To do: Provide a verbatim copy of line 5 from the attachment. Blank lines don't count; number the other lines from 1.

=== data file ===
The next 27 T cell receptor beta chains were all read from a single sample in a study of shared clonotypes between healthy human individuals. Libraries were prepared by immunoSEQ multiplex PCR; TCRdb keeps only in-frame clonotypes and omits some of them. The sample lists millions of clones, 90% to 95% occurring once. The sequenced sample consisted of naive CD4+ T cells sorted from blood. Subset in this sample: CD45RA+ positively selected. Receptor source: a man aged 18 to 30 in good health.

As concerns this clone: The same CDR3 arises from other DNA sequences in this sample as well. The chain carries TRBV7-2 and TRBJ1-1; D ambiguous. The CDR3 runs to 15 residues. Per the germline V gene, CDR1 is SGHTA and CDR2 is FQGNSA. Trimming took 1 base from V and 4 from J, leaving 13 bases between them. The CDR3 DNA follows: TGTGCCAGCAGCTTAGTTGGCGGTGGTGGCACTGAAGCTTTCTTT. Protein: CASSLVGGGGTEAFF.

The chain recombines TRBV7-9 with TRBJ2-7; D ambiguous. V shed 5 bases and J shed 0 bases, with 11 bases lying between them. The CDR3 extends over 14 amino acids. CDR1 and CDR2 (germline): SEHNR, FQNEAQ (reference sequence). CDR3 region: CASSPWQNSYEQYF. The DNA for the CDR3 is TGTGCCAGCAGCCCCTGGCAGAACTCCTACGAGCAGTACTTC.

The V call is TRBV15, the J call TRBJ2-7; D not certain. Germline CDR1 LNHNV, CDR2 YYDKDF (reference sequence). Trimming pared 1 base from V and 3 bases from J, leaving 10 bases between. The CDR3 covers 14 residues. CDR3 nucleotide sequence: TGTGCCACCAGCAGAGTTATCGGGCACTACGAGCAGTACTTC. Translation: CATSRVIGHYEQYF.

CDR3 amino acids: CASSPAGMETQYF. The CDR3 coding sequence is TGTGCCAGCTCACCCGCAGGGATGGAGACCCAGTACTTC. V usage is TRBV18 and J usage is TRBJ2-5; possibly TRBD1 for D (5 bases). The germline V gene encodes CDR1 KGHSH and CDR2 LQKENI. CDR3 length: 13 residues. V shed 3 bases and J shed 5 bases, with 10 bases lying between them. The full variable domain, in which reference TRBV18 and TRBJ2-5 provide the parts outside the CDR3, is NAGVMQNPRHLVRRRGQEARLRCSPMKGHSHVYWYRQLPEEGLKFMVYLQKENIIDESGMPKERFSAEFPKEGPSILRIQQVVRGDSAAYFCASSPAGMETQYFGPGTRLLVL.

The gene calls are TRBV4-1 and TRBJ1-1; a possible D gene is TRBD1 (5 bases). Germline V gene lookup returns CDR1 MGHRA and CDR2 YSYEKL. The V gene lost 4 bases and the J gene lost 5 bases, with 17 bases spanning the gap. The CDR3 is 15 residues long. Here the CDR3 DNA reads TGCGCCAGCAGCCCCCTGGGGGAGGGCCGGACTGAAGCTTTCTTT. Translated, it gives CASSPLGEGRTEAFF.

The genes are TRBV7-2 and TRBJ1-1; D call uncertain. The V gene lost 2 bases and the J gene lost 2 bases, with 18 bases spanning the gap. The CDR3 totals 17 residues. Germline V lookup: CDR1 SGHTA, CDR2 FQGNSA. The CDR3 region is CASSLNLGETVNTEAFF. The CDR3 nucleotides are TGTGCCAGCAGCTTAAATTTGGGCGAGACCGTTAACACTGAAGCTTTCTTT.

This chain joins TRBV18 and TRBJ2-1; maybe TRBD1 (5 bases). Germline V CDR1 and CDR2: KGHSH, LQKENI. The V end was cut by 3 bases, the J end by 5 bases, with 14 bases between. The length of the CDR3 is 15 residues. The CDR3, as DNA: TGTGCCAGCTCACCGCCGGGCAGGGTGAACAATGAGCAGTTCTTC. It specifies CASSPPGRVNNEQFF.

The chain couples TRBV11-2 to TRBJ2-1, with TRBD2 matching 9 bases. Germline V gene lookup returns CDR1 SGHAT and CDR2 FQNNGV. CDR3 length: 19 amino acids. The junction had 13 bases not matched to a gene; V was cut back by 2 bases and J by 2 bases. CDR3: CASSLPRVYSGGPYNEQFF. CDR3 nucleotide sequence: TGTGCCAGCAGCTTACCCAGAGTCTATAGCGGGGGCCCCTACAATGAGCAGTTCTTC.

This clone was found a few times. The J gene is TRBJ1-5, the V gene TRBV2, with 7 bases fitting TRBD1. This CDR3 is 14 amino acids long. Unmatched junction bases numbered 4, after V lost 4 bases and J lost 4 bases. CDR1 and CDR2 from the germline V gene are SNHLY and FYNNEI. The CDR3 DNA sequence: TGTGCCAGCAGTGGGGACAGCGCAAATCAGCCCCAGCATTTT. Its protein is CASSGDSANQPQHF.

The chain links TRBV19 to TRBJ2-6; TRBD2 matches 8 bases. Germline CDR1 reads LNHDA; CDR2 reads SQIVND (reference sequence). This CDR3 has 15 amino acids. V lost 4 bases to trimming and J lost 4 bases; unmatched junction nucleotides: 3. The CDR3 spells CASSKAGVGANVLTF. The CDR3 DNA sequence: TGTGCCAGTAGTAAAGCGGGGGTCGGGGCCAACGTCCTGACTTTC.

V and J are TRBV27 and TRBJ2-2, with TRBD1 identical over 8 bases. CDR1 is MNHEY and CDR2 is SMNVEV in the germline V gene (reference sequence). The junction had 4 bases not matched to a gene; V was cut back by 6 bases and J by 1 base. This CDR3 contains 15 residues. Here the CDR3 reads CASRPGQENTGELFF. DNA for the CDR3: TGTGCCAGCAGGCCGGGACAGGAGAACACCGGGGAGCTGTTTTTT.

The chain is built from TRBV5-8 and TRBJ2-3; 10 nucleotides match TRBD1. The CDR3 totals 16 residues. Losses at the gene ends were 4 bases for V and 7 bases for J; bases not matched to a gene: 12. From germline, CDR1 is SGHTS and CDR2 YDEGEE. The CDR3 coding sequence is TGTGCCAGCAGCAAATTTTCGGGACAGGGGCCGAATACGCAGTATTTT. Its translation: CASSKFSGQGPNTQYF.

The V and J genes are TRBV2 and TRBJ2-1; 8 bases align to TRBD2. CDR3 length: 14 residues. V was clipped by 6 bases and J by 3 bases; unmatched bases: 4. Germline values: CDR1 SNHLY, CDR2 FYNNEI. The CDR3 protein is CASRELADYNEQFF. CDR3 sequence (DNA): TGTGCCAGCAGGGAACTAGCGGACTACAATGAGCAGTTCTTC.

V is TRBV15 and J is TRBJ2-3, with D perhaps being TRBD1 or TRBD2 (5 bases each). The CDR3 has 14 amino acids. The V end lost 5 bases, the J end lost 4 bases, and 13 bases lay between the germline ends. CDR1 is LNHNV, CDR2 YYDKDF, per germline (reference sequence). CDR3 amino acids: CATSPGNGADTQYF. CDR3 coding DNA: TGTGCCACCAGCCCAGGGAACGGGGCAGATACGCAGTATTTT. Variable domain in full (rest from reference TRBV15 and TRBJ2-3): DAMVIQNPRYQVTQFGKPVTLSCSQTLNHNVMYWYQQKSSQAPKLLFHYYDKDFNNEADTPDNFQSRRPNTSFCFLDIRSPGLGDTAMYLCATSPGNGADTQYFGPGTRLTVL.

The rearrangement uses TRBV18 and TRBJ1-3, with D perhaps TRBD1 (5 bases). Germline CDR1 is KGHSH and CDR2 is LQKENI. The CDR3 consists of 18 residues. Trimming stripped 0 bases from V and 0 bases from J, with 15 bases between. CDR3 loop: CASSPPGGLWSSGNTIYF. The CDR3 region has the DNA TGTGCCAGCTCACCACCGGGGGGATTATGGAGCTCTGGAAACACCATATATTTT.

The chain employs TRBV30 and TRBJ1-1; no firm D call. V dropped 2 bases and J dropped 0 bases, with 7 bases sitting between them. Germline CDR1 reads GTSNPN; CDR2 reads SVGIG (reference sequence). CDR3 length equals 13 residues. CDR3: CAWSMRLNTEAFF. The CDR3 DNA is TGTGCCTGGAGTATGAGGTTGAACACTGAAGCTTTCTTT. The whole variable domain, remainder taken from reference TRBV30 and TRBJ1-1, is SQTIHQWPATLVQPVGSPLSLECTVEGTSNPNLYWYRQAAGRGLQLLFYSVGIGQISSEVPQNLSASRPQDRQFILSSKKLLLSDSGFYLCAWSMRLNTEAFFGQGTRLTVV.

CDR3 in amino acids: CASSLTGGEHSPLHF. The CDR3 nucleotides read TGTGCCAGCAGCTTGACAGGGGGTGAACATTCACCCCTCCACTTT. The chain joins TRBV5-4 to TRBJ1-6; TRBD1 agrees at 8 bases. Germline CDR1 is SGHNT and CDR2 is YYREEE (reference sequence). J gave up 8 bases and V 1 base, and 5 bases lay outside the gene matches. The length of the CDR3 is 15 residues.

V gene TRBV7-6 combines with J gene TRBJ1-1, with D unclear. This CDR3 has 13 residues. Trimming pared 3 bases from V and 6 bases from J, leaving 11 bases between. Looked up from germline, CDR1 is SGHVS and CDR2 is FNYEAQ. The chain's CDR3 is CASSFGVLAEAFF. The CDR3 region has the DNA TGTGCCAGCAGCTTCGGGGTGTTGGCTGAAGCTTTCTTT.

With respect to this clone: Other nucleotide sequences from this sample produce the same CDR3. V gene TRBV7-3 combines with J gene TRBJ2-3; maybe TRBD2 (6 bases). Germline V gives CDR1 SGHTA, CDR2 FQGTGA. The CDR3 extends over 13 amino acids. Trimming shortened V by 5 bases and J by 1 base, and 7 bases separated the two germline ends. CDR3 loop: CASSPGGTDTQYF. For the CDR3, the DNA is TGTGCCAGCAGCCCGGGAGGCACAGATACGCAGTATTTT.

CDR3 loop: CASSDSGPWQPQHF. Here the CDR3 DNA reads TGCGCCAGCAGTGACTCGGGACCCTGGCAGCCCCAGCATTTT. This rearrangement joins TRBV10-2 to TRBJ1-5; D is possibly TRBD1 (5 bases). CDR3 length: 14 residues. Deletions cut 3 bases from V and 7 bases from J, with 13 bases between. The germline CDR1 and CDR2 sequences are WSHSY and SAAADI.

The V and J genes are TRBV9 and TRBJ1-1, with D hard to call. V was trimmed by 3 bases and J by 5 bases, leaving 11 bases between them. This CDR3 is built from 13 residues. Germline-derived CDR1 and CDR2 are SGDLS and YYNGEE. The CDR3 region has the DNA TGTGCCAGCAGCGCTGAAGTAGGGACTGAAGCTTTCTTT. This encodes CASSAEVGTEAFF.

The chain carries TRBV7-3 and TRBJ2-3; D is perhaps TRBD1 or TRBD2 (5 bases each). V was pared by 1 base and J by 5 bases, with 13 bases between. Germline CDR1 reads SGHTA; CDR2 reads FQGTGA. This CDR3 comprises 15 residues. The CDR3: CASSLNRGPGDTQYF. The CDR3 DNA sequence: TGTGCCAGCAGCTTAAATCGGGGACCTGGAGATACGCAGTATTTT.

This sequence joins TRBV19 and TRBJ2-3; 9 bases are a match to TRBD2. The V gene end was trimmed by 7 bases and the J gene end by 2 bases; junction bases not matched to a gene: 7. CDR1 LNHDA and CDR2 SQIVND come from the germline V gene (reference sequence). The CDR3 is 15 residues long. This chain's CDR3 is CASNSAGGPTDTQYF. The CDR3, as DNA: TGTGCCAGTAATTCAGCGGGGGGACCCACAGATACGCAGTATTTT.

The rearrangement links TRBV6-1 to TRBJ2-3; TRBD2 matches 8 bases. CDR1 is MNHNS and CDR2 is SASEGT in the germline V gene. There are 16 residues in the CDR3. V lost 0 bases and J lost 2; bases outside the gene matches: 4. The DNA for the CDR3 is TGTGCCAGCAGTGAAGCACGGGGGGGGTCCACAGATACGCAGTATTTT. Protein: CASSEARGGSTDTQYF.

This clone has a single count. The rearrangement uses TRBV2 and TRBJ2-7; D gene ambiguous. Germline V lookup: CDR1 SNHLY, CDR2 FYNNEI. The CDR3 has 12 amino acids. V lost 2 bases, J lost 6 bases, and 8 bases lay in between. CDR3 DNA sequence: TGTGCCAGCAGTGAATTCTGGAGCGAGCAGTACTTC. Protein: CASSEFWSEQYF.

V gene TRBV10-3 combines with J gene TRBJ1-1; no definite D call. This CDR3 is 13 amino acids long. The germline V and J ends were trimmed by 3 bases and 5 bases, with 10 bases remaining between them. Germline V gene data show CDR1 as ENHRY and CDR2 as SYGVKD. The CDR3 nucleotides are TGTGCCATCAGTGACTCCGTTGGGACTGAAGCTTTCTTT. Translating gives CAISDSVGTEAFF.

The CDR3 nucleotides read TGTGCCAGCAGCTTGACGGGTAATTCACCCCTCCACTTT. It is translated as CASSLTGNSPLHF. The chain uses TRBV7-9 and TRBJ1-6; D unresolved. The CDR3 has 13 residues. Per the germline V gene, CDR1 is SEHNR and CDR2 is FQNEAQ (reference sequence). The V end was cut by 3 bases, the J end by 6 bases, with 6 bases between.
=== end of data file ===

CDR3 amino acids: CASSPAGMETQYF. The CDR3 coding sequence is TGTGCCAGCTCACCCGCAGGGATGGAGACCCAGTACTTC. V usage is TRBV18 and J usage is TRBJ2-5; possibly TRBD1 for D (5 bases). The germline V gene encodes CDR1 KGHSH and CDR2 LQKENI. CDR3 length: 13 residues. V shed 3 bases and J shed 5 bases, with 10 bases lying between them. The full variable domain, in which reference TRBV18 and TRBJ2-5 provide the parts outside the CDR3, is NAGVMQNPRHLVRRRGQEARLRCSPMKGHSHVYWYRQLPEEGLKFMVYLQKENIIDESGMPKERFSAEFPKEGPSILRIQQVVRGDSAAYFCASSPAGMETQYFGPGTRLLVL.